You’ve always been proud of your rather unusual last name. So when another man with the last name Quigley sits beside you on the plane one day, you are intrigued. A long conversation during the flight reveals that both of your great-great grandfathers immigrated to North America from Northern Europe.
You both agree that you might be related. So, you exchange contact information and go your separate ways. Even a couple of weeks later, you are still wondering, “Could I be related to this other Quigley?”
There is a simple test that can solve this puzzle – a Y-DNA STR marker test. This DNA test will help you track your paternal lineage, so you can find relatives in your paternal line.
Paternal ancestry testing
Paternal ancestry testing involves looking at DNA variations on the Y-chromosome (Y-DNA). Two major types of DNA changes (markers) are found in the Y-DNA.
One test looks at extremely slow changing markers called SNPs (single nucleotide polymorphisms). The drawback of a Y-SNP test is that it can only give you information about your ancient ancestry. Y-SNP tests don’t provide any information about more recent ancestral events.
Two men searching for a shared recent paternal ancestor will instead need to take a Y-STR test. Short tandem repeats (STRs) are small sequences of DNA, usually between 2 to 13 nucleotides in length, which are repeated many times in a row.
STRs have a much faster mutation rate compared to SNPs. This rapid mutation rate is useful for tracing more recent ancestry, like searching for common paternal ancestors within the past 500 years.
The Y chromosome
We each inherit 22 autosomal chromosomes and one sex chromosome (X or Y) from each of our parents.
Both men and women inherit an X-chromosome from their mothers. Daughters inherit a second X-chromosome from their father, and sons inherit a Y-chromosome. This means, STRs on the Y-chromosome are passed down strictly from father to son, and can be used to trace the paternal lineage.
It’s also possible to trace your maternal ancestry through a different test that looks at mitochondrial DNA.
Carrying the family name
In many societies, surnames are passed down from father to son. This is why, Y-STR tests are the best choice for trying to uncover kinships between men with the same last name (such as the two Quigleys), or searching for relatives who descended from the same paternal line.
The Y-STR profiles of any two people can be compared to determine if they descended from the same forefather. Not only that, based on the “time to most recent common ancestor” (TMRCA) calculation, it’s possible to approximate the number of generations between any two men and their shared paternal ancestor.
Time to most recent common ancestor (TMRCA)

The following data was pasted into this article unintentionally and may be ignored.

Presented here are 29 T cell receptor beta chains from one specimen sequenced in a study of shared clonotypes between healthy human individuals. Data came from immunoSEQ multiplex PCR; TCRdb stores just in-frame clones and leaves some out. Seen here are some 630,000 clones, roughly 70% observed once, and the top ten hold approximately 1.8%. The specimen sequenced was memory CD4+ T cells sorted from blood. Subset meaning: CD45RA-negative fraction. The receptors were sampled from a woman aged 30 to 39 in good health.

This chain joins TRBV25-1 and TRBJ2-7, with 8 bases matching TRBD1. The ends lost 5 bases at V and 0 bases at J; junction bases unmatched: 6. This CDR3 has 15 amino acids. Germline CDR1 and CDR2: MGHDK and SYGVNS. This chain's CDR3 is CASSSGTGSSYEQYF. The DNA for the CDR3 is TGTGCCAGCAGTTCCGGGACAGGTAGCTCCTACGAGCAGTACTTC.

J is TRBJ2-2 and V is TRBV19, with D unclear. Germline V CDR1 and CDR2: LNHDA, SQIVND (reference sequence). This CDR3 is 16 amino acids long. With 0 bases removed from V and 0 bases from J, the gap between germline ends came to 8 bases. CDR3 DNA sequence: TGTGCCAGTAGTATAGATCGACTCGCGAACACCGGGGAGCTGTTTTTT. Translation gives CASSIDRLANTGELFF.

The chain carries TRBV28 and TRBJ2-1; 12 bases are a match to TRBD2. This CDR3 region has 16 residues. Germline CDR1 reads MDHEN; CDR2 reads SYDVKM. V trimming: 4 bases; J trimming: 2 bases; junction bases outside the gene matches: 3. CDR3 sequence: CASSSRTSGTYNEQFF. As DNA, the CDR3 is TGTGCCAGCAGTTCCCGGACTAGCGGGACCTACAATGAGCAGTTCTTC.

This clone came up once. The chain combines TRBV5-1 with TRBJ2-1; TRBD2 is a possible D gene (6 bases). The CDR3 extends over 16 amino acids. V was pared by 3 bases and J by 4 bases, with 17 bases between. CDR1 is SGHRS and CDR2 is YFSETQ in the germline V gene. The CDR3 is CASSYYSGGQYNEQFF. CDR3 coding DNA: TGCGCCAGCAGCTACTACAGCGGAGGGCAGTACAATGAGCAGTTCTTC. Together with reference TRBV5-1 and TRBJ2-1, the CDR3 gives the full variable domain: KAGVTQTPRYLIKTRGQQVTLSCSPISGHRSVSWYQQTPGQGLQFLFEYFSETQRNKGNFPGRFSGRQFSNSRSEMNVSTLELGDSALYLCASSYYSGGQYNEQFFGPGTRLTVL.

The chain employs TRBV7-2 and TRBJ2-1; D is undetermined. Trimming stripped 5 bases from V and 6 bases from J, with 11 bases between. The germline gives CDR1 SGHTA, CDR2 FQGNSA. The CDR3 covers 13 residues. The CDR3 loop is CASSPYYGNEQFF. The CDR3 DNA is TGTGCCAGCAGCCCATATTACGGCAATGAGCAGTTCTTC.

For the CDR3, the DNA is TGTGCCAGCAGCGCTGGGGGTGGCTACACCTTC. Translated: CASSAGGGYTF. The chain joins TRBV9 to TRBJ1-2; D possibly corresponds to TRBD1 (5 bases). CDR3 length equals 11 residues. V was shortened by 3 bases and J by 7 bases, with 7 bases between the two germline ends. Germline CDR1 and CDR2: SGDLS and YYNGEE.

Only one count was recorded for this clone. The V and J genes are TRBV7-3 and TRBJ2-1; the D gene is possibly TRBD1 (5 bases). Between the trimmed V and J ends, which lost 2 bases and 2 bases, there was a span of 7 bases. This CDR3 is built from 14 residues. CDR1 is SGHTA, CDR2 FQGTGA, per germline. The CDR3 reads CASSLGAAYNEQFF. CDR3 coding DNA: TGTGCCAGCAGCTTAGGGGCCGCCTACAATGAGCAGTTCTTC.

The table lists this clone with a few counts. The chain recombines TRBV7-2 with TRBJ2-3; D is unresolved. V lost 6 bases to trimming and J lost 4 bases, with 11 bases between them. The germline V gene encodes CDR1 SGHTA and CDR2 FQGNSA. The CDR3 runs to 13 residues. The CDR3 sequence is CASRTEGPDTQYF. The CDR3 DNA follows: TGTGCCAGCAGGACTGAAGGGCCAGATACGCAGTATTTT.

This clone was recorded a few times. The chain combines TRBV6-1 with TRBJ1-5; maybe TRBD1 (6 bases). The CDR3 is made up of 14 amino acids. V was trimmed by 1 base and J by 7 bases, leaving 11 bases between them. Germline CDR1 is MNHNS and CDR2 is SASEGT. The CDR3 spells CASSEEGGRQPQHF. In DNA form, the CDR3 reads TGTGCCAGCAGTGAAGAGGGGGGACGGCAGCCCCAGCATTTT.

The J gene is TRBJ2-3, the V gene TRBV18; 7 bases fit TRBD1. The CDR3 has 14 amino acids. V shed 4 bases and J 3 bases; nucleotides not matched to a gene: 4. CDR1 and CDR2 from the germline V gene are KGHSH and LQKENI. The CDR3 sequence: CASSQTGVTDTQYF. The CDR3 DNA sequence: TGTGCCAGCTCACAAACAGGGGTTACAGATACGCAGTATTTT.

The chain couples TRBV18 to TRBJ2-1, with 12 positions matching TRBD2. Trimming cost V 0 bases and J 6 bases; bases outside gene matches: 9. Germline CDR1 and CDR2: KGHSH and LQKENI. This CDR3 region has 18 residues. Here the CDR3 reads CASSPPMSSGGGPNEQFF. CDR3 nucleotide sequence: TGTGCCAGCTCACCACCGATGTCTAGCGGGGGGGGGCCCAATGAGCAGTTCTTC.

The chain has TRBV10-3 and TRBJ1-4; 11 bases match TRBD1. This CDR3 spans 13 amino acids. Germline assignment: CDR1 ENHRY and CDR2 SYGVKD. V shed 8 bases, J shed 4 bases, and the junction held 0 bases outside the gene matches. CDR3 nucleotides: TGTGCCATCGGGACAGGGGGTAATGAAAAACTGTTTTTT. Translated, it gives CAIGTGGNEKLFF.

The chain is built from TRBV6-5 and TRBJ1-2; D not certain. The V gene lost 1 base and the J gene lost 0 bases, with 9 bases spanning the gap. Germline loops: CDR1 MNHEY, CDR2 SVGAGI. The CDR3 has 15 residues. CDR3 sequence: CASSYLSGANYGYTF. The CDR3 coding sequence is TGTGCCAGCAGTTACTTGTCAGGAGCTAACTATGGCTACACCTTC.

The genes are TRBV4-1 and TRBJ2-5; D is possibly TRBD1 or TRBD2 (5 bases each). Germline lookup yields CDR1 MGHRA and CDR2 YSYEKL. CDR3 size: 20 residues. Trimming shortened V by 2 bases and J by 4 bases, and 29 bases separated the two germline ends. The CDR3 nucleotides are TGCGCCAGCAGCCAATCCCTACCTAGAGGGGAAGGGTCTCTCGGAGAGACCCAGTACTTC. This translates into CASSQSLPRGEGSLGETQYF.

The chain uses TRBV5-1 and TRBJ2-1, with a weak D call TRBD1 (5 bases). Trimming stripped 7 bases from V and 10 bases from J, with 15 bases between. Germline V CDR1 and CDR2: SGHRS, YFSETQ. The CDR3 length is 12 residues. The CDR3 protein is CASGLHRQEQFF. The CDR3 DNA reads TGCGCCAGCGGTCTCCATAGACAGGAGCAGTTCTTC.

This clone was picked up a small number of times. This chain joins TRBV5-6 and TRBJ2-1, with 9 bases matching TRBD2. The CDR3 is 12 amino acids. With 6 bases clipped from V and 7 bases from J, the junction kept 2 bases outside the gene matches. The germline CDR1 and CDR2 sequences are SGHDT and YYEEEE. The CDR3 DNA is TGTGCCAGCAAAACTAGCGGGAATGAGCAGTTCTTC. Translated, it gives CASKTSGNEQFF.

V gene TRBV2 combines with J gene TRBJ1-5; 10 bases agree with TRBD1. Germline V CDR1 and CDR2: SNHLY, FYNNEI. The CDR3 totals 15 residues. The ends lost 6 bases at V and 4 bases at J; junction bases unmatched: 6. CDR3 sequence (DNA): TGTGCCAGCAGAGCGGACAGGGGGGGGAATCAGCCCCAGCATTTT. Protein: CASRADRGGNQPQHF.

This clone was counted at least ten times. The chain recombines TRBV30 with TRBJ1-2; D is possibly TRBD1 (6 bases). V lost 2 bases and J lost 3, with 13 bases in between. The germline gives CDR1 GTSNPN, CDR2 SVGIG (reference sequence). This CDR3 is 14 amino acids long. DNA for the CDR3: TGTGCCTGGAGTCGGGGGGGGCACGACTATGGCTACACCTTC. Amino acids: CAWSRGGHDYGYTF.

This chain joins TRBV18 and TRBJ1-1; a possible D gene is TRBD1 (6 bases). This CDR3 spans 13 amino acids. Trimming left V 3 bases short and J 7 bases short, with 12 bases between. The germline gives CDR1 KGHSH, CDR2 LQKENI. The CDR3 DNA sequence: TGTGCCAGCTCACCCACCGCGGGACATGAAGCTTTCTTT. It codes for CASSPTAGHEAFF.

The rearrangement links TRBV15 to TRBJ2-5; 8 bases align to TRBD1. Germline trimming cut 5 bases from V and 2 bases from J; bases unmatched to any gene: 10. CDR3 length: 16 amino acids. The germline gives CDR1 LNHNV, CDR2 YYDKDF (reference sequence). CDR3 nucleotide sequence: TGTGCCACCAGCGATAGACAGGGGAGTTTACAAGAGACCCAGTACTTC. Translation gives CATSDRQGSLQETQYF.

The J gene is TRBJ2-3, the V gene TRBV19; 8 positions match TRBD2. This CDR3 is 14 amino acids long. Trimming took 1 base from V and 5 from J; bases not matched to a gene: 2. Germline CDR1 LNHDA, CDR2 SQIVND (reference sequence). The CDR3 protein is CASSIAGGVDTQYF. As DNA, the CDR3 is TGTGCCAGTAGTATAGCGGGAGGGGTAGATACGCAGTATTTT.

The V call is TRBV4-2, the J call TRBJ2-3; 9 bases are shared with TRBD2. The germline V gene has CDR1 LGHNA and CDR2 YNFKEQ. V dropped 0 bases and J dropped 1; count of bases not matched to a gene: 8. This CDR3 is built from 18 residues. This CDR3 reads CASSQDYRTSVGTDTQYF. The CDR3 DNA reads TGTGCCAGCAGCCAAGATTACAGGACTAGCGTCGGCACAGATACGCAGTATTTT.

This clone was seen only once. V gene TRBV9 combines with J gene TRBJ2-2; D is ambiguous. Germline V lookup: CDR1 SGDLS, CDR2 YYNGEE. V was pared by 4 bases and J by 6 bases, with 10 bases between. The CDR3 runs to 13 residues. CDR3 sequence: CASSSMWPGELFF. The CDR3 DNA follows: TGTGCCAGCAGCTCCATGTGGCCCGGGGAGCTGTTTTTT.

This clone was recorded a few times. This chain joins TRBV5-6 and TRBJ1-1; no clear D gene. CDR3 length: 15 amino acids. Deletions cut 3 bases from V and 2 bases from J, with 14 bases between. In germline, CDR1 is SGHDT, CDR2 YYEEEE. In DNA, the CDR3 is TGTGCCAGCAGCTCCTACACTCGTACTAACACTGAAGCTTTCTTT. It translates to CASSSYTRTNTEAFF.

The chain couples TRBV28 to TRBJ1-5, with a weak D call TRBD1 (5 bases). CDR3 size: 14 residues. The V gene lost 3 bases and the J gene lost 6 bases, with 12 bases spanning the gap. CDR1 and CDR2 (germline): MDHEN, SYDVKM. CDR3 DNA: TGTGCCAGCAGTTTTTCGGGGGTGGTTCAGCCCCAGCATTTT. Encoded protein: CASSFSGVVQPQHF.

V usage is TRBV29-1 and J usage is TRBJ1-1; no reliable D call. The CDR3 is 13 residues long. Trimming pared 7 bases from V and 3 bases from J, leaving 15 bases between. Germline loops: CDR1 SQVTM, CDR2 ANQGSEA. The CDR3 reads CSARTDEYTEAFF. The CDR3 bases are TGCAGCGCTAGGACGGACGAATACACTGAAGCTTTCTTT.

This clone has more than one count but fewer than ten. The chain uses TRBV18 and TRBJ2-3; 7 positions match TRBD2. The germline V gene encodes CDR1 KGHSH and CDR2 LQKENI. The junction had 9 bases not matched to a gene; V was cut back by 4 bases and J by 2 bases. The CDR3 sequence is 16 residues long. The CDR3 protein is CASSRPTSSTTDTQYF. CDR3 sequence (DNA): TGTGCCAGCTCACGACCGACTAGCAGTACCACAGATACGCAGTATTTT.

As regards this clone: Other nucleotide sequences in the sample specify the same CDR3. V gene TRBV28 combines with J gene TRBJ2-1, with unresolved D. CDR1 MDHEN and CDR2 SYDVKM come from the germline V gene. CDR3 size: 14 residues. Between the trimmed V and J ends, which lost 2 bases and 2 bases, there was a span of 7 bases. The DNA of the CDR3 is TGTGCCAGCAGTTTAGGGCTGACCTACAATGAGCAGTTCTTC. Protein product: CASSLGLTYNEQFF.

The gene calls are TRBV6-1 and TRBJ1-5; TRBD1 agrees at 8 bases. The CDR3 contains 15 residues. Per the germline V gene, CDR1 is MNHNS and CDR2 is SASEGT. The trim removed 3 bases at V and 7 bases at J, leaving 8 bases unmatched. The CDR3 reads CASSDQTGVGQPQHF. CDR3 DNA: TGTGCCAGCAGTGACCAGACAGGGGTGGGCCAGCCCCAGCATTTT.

The TMRCA value is calculated based on the mutation rates of STR markers, the number of STR markers compared, and the number of matching STR markers.
So with just a simple mouth swab and Y-STR test, the two Quigleys can quickly determine if they share a common ancestor. They will also be able to search existing ancestry databases for people from around the world who have descended from the same paternal lineage.
Why take a Y-STR test?
Whether you were adopted with no information about your biological parents, or someone wishing to research your family history, Y-STR testing is a good starting point to trace your paternal ancestry. Once you find your first few matches, you can use those matches as a lead to investigate further.
If you are the family genealogist you can use Y-STR tests to confirm family legends, solve family mysteries, and to search for new family links. You can also compare your profile to many notable figures in history, including Thomas Jefferson, Genghis Khan, or King Ramesses III.
Forensics and paternity
Y-STR marker testing is also used in solving relationship questions and forensics. Both paternity testing and forensic analyses usually rely on STR markers on the autosomal chromosomes. But there are special circumstances when STR markers on the Y-chromosome become useful.
For example, in the case of unknown paternity of a male child where the assumed father is deceased, Y-STR testing from living paternal line descendants (such as a paternal uncle or a paternal grandfather) can be used to provide evidence of kinship.
In forensics, Y-STR marker testing is used when dealing with mixed samples. Because females do not have a Y chromosome, all contaminating female DNA can be excluded from the tests. In fact, Y-STR marker testing was used to solve the Boston Strangler case 50 years after the crime was committed.
Trace your paternal ancestry
Over a hundred Y-STR markers can be tested for paternal lineage analysis. The one caveat is that only men can take this test, as only men have a Y chromosome. Females wishing to investigate their direct paternal lineage must test the DNA of a direct paternal line relative, such as a brother, father, uncle or cousin.
Whether you choose to take the Y-STR test to answer relationship questions, search for paternal relatives, or investigate matches to famous people in history, Y-STR markers are the one of the fundamental genetic markers for beginning the investigation of your paternal lineage.
Start your DNA journey today with a DNA Paternal Ancestry Test.